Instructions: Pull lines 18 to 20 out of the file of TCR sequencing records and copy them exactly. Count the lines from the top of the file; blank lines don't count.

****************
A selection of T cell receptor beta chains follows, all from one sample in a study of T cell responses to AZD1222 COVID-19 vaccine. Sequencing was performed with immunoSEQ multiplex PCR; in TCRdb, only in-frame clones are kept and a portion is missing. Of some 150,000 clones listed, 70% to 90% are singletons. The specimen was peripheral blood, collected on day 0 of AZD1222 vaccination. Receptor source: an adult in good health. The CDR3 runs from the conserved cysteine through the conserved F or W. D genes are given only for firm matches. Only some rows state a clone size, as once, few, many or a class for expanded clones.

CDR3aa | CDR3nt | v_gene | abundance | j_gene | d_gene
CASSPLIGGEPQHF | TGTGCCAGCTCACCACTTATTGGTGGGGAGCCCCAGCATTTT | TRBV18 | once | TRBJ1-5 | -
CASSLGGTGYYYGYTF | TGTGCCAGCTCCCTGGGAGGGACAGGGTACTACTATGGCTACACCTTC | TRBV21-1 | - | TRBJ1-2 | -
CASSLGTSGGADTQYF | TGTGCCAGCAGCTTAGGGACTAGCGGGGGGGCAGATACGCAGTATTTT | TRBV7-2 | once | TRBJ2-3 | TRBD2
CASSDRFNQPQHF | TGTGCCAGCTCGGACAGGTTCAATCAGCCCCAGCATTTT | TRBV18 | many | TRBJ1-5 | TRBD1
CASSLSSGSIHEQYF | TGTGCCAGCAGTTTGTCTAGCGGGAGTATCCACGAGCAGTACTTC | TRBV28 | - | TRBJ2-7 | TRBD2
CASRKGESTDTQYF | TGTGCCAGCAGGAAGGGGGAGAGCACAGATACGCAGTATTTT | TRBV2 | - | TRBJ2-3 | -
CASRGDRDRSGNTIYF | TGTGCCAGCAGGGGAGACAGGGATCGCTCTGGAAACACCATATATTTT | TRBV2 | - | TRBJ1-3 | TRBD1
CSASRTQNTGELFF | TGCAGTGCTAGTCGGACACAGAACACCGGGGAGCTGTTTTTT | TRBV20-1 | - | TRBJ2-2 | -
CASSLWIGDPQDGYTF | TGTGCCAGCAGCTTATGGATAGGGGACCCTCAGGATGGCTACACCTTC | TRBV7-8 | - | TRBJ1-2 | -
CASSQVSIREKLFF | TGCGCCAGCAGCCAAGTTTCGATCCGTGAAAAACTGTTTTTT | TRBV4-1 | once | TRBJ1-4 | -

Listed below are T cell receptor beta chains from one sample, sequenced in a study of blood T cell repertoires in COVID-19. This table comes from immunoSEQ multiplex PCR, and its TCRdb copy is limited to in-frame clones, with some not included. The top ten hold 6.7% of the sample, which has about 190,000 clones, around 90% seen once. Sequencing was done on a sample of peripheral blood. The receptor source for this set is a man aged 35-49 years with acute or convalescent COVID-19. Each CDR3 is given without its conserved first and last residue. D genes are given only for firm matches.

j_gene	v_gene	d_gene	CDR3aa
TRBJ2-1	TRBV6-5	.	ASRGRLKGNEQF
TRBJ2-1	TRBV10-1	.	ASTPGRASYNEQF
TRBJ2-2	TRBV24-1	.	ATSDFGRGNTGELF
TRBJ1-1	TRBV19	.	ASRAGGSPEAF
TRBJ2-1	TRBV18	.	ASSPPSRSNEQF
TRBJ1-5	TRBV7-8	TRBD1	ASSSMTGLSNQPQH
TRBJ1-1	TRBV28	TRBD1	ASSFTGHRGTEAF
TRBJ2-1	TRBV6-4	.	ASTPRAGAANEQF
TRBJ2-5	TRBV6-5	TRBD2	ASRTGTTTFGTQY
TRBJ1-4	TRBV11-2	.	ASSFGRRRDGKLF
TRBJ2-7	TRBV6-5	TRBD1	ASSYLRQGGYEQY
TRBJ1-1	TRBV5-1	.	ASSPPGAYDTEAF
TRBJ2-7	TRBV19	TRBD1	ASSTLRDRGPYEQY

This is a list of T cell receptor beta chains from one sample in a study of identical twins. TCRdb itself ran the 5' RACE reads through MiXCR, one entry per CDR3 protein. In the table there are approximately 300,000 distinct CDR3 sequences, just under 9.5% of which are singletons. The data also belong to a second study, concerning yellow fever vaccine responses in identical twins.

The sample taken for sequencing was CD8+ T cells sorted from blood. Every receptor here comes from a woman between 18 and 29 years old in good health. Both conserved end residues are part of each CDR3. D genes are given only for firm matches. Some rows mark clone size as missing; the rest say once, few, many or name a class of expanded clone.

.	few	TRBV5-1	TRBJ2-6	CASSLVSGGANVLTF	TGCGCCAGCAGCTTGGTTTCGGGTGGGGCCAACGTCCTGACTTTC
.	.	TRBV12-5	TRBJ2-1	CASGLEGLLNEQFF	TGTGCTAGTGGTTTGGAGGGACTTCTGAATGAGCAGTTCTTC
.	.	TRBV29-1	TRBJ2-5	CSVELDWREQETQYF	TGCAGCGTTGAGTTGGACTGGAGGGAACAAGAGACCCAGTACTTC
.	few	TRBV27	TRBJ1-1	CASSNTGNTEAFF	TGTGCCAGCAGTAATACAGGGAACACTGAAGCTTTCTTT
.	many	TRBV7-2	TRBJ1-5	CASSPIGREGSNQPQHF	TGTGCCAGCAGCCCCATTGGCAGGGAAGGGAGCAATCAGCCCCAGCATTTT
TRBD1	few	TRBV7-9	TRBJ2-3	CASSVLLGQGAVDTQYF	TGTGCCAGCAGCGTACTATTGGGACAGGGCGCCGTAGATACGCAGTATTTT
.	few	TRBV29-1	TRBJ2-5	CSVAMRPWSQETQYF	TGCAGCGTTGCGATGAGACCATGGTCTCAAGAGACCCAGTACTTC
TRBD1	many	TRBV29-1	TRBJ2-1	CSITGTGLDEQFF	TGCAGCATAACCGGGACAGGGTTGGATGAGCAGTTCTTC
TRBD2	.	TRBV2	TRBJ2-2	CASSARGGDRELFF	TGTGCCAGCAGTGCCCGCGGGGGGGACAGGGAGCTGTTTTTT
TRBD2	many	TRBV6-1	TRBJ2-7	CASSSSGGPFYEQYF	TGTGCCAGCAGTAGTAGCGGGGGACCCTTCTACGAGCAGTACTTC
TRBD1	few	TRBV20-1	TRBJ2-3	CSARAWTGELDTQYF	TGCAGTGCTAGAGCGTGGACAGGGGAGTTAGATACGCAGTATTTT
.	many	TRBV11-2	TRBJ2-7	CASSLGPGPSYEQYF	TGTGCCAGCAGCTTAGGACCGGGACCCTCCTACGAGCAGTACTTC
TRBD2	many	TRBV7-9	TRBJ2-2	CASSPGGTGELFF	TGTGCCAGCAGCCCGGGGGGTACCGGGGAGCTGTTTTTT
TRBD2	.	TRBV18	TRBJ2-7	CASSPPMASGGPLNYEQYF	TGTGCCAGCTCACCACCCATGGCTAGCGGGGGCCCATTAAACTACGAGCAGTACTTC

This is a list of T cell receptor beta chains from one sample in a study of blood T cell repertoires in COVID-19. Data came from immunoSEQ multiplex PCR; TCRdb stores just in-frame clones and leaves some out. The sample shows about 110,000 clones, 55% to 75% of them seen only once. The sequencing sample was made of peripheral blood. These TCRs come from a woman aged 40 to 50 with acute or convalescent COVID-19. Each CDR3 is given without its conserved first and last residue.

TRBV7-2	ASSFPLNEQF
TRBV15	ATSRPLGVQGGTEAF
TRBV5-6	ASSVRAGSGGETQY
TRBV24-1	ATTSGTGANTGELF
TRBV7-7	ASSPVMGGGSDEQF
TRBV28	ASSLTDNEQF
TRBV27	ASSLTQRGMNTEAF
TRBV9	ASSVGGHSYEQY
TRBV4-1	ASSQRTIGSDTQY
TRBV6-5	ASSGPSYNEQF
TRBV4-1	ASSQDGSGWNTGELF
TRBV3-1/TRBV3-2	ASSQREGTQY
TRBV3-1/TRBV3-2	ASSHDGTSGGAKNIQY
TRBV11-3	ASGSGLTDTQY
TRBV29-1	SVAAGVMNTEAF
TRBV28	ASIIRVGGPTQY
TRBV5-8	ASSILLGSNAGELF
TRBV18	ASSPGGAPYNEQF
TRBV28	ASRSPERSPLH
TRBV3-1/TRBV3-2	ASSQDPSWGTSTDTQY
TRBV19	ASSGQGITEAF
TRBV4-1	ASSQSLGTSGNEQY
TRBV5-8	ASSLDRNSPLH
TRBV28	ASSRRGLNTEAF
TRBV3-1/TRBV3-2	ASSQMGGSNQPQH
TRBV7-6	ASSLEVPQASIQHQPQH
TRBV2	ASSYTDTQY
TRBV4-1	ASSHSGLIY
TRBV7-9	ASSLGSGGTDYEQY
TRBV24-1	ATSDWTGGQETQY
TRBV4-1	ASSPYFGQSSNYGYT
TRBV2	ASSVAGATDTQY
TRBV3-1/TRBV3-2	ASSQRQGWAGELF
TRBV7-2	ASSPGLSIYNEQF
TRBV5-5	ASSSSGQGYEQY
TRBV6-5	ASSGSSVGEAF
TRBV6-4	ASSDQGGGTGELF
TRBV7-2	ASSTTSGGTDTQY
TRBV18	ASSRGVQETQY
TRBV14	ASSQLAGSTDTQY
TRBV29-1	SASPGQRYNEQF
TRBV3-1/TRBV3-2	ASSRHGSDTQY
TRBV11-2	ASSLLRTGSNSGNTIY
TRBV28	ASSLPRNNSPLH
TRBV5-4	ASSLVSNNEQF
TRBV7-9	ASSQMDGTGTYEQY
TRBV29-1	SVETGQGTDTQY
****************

TRBJ1-1	TRBV19	.	ASRAGGSPEAF
TRBJ2-1	TRBV18	.	ASSPPSRSNEQF
TRBJ1-5	TRBV7-8	TRBD1	ASSSMTGLSNQPQH